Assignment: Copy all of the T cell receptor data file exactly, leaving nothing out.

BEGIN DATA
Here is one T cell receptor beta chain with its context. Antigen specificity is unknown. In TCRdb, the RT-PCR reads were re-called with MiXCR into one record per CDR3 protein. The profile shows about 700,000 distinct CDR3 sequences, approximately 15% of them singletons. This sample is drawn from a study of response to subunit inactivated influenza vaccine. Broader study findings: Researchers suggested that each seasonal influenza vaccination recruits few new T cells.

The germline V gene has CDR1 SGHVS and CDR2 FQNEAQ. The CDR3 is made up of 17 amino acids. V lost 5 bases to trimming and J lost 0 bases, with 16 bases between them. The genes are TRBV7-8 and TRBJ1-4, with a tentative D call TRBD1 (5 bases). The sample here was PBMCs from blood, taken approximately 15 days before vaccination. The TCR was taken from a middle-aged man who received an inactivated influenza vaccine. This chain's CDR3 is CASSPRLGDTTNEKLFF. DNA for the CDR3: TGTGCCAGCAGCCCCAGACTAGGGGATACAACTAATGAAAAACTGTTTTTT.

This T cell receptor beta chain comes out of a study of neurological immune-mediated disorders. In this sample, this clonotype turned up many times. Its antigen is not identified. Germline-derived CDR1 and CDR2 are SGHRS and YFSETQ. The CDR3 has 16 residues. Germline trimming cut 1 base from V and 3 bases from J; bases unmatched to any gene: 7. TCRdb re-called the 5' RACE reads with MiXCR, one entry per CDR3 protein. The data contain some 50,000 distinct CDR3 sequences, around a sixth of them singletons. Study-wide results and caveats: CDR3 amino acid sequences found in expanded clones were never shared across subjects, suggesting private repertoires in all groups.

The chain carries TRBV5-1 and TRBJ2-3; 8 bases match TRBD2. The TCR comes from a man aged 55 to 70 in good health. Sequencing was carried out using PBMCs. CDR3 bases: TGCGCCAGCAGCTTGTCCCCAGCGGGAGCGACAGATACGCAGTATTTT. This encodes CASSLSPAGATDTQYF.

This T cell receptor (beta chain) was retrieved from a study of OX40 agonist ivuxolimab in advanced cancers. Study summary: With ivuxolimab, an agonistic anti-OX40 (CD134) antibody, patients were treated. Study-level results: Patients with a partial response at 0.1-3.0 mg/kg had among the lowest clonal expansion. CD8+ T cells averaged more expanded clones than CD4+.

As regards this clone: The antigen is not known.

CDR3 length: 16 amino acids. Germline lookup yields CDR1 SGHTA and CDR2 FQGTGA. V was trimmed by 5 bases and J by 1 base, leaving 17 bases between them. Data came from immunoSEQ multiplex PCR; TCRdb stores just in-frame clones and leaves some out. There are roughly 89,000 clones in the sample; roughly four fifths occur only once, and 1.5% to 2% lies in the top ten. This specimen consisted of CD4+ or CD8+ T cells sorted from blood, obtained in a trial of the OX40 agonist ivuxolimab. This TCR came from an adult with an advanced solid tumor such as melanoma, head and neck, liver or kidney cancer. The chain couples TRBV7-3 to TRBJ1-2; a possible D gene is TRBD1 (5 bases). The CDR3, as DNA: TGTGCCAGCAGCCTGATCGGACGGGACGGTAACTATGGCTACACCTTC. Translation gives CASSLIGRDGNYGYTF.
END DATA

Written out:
Here is one T cell receptor beta chain with its context. Antigen specificity is unknown. In TCRdb, the RT-PCR reads were re-called with MiXCR into one record per CDR3 protein. The profile shows about 700,000 distinct CDR3 sequences, approximately 15% of them singletons. This sample is drawn from a study of response to subunit inactivated influenza vaccine. Broader study findings: Researchers suggested that each seasonal influenza vaccination recruits few new T cells.

The germline V gene has CDR1 SGHVS and CDR2 FQNEAQ. The CDR3 is made up of 17 amino acids. V lost 5 bases to trimming and J lost 0 bases, with 16 bases between them. The genes are TRBV7-8 and TRBJ1-4, with a tentative D call TRBD1 (5 bases). The sample here was PBMCs from blood, taken approximately 15 days before vaccination. The TCR was taken from a middle-aged man who received an inactivated influenza vaccine. This chain's CDR3 is CASSPRLGDTTNEKLFF. DNA for the CDR3: TGTGCCAGCAGCCCCAGACTAGGGGATACAACTAATGAAAAACTGTTTTTT.

This T cell receptor beta chain comes out of a study of neurological immune-mediated disorders. In this sample, this clonotype turned up many times. Its antigen is not identified. Germline-derived CDR1 and CDR2 are SGHRS and YFSETQ. The CDR3 has 16 residues. Germline trimming cut 1 base from V and 3 bases from J; bases unmatched to any gene: 7. TCRdb re-called the 5' RACE reads with MiXCR, one entry per CDR3 protein. The data contain some 50,000 distinct CDR3 sequences, around a sixth of them singletons. Study-wide results and caveats: CDR3 amino acid sequences found in expanded clones were never shared across subjects, suggesting private repertoires in all groups.

The chain carries TRBV5-1 and TRBJ2-3; 8 bases match TRBD2. The TCR comes from a man aged 55 to 70 in good health. Sequencing was carried out using PBMCs. CDR3 bases: TGCGCCAGCAGCTTGTCCCCAGCGGGAGCGACAGATACGCAGTATTTT. This encodes CASSLSPAGATDTQYF.

This T cell receptor (beta chain) was retrieved from a study of OX40 agonist ivuxolimab in advanced cancers. Study summary: With ivuxolimab, an agonistic anti-OX40 (CD134) antibody, patients were treated. Study-level results: Patients with a partial response at 0.1-3.0 mg/kg had among the lowest clonal expansion. CD8+ T cells averaged more expanded clones than CD4+.

As regards this clone: The antigen is not known.

CDR3 length: 16 amino acids. Germline lookup yields CDR1 SGHTA and CDR2 FQGTGA. V was trimmed by 5 bases and J by 1 base, leaving 17 bases between them. Data came from immunoSEQ multiplex PCR; TCRdb stores just in-frame clones and leaves some out. There are roughly 89,000 clones in the sample; roughly four fifths occur only once, and 1.5% to 2% lies in the top ten. This specimen consisted of CD4+ or CD8+ T cells sorted from blood, obtained in a trial of the OX40 agonist ivuxolimab. This TCR came from an adult with an advanced solid tumor such as melanoma, head and neck, liver or kidney cancer. The chain couples TRBV7-3 to TRBJ1-2; a possible D gene is TRBD1 (5 bases). The CDR3, as DNA: TGTGCCAGCAGCCTGATCGGACGGGACGGTAACTATGGCTACACCTTC. Translation gives CASSLIGRDGNYGYTF.